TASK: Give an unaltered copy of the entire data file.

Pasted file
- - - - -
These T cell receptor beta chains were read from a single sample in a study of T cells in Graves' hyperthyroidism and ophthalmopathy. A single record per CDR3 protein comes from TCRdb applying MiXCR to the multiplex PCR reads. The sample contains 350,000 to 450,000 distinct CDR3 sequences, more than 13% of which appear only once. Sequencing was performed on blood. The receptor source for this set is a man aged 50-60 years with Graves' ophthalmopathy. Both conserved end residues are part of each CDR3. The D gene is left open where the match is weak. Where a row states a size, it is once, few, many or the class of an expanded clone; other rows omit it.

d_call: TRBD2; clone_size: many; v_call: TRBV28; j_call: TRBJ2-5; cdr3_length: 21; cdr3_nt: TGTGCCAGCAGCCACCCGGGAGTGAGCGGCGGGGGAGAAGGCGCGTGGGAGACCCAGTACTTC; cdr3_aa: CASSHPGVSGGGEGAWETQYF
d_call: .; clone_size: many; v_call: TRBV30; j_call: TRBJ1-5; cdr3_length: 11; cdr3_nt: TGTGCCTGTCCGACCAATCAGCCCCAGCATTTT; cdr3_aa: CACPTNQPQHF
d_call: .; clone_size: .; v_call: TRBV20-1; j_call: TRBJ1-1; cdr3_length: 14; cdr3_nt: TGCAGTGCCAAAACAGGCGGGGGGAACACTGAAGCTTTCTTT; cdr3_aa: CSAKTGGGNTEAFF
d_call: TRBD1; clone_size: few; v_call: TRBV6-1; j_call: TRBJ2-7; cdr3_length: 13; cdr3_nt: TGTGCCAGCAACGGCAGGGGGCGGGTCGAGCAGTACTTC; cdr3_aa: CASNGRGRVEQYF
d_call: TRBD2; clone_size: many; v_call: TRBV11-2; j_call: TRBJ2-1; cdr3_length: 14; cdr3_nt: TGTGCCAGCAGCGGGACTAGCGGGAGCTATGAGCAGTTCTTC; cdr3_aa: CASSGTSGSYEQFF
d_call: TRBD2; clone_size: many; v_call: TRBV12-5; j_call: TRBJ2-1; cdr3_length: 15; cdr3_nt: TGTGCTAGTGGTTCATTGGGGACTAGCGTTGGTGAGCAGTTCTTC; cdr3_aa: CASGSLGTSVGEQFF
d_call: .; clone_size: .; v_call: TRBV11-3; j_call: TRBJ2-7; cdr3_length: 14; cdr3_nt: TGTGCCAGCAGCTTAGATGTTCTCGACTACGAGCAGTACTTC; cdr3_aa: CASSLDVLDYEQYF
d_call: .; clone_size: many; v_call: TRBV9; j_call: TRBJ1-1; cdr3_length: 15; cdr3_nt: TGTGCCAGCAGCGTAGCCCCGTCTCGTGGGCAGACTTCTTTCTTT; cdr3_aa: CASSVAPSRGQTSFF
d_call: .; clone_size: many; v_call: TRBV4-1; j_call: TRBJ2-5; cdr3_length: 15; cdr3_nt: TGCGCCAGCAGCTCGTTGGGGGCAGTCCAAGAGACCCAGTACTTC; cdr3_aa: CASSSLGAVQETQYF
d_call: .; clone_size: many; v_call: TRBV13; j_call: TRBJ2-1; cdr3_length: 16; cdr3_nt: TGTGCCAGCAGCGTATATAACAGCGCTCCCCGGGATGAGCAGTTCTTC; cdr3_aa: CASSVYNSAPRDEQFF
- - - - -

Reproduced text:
These T cell receptor beta chains were read from a single sample in a study of T cells in Graves' hyperthyroidism and ophthalmopathy. A single record per CDR3 protein comes from TCRdb applying MiXCR to the multiplex PCR reads. The sample contains 350,000 to 450,000 distinct CDR3 sequences, more than 13% of which appear only once. Sequencing was performed on blood. The receptor source for this set is a man aged 50-60 years with Graves' ophthalmopathy. Both conserved end residues are part of each CDR3. The D gene is left open where the match is weak. Where a row states a size, it is once, few, many or the class of an expanded clone; other rows omit it.

d_call: TRBD2; clone_size: many; v_call: TRBV28; j_call: TRBJ2-5; cdr3_length: 21; cdr3_nt: TGTGCCAGCAGCCACCCGGGAGTGAGCGGCGGGGGAGAAGGCGCGTGGGAGACCCAGTACTTC; cdr3_aa: CASSHPGVSGGGEGAWETQYF
d_call: .; clone_size: many; v_call: TRBV30; j_call: TRBJ1-5; cdr3_length: 11; cdr3_nt: TGTGCCTGTCCGACCAATCAGCCCCAGCATTTT; cdr3_aa: CACPTNQPQHF
d_call: .; clone_size: .; v_call: TRBV20-1; j_call: TRBJ1-1; cdr3_length: 14; cdr3_nt: TGCAGTGCCAAAACAGGCGGGGGGAACACTGAAGCTTTCTTT; cdr3_aa: CSAKTGGGNTEAFF
d_call: TRBD1; clone_size: few; v_call: TRBV6-1; j_call: TRBJ2-7; cdr3_length: 13; cdr3_nt: TGTGCCAGCAACGGCAGGGGGCGGGTCGAGCAGTACTTC; cdr3_aa: CASNGRGRVEQYF
d_call: TRBD2; clone_size: many; v_call: TRBV11-2; j_call: TRBJ2-1; cdr3_length: 14; cdr3_nt: TGTGCCAGCAGCGGGACTAGCGGGAGCTATGAGCAGTTCTTC; cdr3_aa: CASSGTSGSYEQFF
d_call: TRBD2; clone_size: many; v_call: TRBV12-5; j_call: TRBJ2-1; cdr3_length: 15; cdr3_nt: TGTGCTAGTGGTTCATTGGGGACTAGCGTTGGTGAGCAGTTCTTC; cdr3_aa: CASGSLGTSVGEQFF
d_call: .; clone_size: .; v_call: TRBV11-3; j_call: TRBJ2-7; cdr3_length: 14; cdr3_nt: TGTGCCAGCAGCTTAGATGTTCTCGACTACGAGCAGTACTTC; cdr3_aa: CASSLDVLDYEQYF
d_call: .; clone_size: many; v_call: TRBV9; j_call: TRBJ1-1; cdr3_length: 15; cdr3_nt: TGTGCCAGCAGCGTAGCCCCGTCTCGTGGGCAGACTTCTTTCTTT; cdr3_aa: CASSVAPSRGQTSFF
d_call: .; clone_size: many; v_call: TRBV4-1; j_call: TRBJ2-5; cdr3_length: 15; cdr3_nt: TGCGCCAGCAGCTCGTTGGGGGCAGTCCAAGAGACCCAGTACTTC; cdr3_aa: CASSSLGAVQETQYF
d_call: .; clone_size: many; v_call: TRBV13; j_call: TRBJ2-1; cdr3_length: 16; cdr3_nt: TGTGCCAGCAGCGTATATAACAGCGCTCCCCGGGATGAGCAGTTCTTC; cdr3_aa: CASSVYNSAPRDEQFF